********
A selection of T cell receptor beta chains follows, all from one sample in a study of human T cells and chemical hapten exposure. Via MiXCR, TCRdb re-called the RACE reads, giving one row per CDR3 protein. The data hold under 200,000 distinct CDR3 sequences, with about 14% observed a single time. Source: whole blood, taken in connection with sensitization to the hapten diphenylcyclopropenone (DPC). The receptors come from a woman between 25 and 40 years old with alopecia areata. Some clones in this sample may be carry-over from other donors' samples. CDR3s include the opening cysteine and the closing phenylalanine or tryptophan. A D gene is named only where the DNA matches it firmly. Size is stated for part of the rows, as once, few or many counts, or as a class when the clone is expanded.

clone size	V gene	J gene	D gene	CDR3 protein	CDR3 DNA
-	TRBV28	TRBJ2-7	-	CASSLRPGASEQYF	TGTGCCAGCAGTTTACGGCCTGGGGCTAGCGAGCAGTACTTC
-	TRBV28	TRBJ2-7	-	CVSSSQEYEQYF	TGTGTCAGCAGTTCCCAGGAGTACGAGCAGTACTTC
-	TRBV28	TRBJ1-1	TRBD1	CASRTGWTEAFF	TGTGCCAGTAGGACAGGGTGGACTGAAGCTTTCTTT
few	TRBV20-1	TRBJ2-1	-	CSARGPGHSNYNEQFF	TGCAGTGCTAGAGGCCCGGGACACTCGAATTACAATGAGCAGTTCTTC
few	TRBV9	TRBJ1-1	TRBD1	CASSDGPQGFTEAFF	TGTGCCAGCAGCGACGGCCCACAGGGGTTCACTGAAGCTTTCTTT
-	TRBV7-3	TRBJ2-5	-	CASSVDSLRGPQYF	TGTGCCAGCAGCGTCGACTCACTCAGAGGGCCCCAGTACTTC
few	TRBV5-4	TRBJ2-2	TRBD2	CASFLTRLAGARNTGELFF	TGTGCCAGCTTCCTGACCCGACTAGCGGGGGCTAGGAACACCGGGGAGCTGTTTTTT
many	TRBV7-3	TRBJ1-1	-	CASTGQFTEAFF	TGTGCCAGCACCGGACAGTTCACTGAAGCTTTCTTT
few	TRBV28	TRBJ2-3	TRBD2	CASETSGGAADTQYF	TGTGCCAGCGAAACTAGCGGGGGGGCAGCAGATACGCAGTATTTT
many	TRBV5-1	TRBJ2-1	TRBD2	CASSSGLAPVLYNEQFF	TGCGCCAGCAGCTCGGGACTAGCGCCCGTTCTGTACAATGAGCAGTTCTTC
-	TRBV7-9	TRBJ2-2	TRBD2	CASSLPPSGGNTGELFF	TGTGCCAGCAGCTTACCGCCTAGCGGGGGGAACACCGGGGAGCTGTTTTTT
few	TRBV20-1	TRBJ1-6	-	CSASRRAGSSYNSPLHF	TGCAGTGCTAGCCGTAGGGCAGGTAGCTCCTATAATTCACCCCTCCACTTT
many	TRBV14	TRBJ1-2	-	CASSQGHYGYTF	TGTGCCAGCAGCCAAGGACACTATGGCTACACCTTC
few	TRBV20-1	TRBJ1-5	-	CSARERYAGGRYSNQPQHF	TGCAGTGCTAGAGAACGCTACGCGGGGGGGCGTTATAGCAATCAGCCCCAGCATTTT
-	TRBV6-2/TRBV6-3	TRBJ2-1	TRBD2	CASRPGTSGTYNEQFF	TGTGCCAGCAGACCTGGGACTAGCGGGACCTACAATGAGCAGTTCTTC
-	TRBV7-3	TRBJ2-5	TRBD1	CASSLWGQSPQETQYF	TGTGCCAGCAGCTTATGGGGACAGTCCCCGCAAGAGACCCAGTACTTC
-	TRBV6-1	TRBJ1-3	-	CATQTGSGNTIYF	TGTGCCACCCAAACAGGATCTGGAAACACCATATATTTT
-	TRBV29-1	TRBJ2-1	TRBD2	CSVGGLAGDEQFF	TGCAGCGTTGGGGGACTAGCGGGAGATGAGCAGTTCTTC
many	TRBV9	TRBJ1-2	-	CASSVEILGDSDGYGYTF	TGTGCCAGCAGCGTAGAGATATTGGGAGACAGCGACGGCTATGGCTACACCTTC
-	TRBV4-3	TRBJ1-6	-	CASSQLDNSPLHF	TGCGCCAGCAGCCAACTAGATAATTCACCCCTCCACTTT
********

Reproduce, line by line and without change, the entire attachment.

A selection of T cell receptor beta chains follows, all from one sample in a study of human T cells and chemical hapten exposure. Via MiXCR, TCRdb re-called the RACE reads, giving one row per CDR3 protein. The data hold under 200,000 distinct CDR3 sequences, with about 14% observed a single time. Source: whole blood, taken in connection with sensitization to the hapten diphenylcyclopropenone (DPC). The receptors come from a woman between 25 and 40 years old with alopecia areata. Some clones in this sample may be carry-over from other donors' samples. CDR3s include the opening cysteine and the closing phenylalanine or tryptophan. A D gene is named only where the DNA matches it firmly. Size is stated for part of the rows, as once, few or many counts, or as a class when the clone is expanded.

clone size	V gene	J gene	D gene	CDR3 protein	CDR3 DNA
-	TRBV28	TRBJ2-7	-	CASSLRPGASEQYF	TGTGCCAGCAGTTTACGGCCTGGGGCTAGCGAGCAGTACTTC
-	TRBV28	TRBJ2-7	-	CVSSSQEYEQYF	TGTGTCAGCAGTTCCCAGGAGTACGAGCAGTACTTC
-	TRBV28	TRBJ1-1	TRBD1	CASRTGWTEAFF	TGTGCCAGTAGGACAGGGTGGACTGAAGCTTTCTTT
few	TRBV20-1	TRBJ2-1	-	CSARGPGHSNYNEQFF	TGCAGTGCTAGAGGCCCGGGACACTCGAATTACAATGAGCAGTTCTTC
few	TRBV9	TRBJ1-1	TRBD1	CASSDGPQGFTEAFF	TGTGCCAGCAGCGACGGCCCACAGGGGTTCACTGAAGCTTTCTTT
-	TRBV7-3	TRBJ2-5	-	CASSVDSLRGPQYF	TGTGCCAGCAGCGTCGACTCACTCAGAGGGCCCCAGTACTTC
few	TRBV5-4	TRBJ2-2	TRBD2	CASFLTRLAGARNTGELFF	TGTGCCAGCTTCCTGACCCGACTAGCGGGGGCTAGGAACACCGGGGAGCTGTTTTTT
many	TRBV7-3	TRBJ1-1	-	CASTGQFTEAFF	TGTGCCAGCACCGGACAGTTCACTGAAGCTTTCTTT
few	TRBV28	TRBJ2-3	TRBD2	CASETSGGAADTQYF	TGTGCCAGCGAAACTAGCGGGGGGGCAGCAGATACGCAGTATTTT
many	TRBV5-1	TRBJ2-1	TRBD2	CASSSGLAPVLYNEQFF	TGCGCCAGCAGCTCGGGACTAGCGCCCGTTCTGTACAATGAGCAGTTCTTC
-	TRBV7-9	TRBJ2-2	TRBD2	CASSLPPSGGNTGELFF	TGTGCCAGCAGCTTACCGCCTAGCGGGGGGAACACCGGGGAGCTGTTTTTT
few	TRBV20-1	TRBJ1-6	-	CSASRRAGSSYNSPLHF	TGCAGTGCTAGCCGTAGGGCAGGTAGCTCCTATAATTCACCCCTCCACTTT
many	TRBV14	TRBJ1-2	-	CASSQGHYGYTF	TGTGCCAGCAGCCAAGGACACTATGGCTACACCTTC
few	TRBV20-1	TRBJ1-5	-	CSARERYAGGRYSNQPQHF	TGCAGTGCTAGAGAACGCTACGCGGGGGGGCGTTATAGCAATCAGCCCCAGCATTTT
-	TRBV6-2/TRBV6-3	TRBJ2-1	TRBD2	CASRPGTSGTYNEQFF	TGTGCCAGCAGACCTGGGACTAGCGGGACCTACAATGAGCAGTTCTTC
-	TRBV7-3	TRBJ2-5	TRBD1	CASSLWGQSPQETQYF	TGTGCCAGCAGCTTATGGGGACAGTCCCCGCAAGAGACCCAGTACTTC
-	TRBV6-1	TRBJ1-3	-	CATQTGSGNTIYF	TGTGCCACCCAAACAGGATCTGGAAACACCATATATTTT
-	TRBV29-1	TRBJ2-1	TRBD2	CSVGGLAGDEQFF	TGCAGCGTTGGGGGACTAGCGGGAGATGAGCAGTTCTTC
many	TRBV9	TRBJ1-2	-	CASSVEILGDSDGYGYTF	TGTGCCAGCAGCGTAGAGATATTGGGAGACAGCGACGGCTATGGCTACACCTTC
-	TRBV4-3	TRBJ1-6	-	CASSQLDNSPLHF	TGCGCCAGCAGCCAACTAGATAATTCACCCCTCCACTTT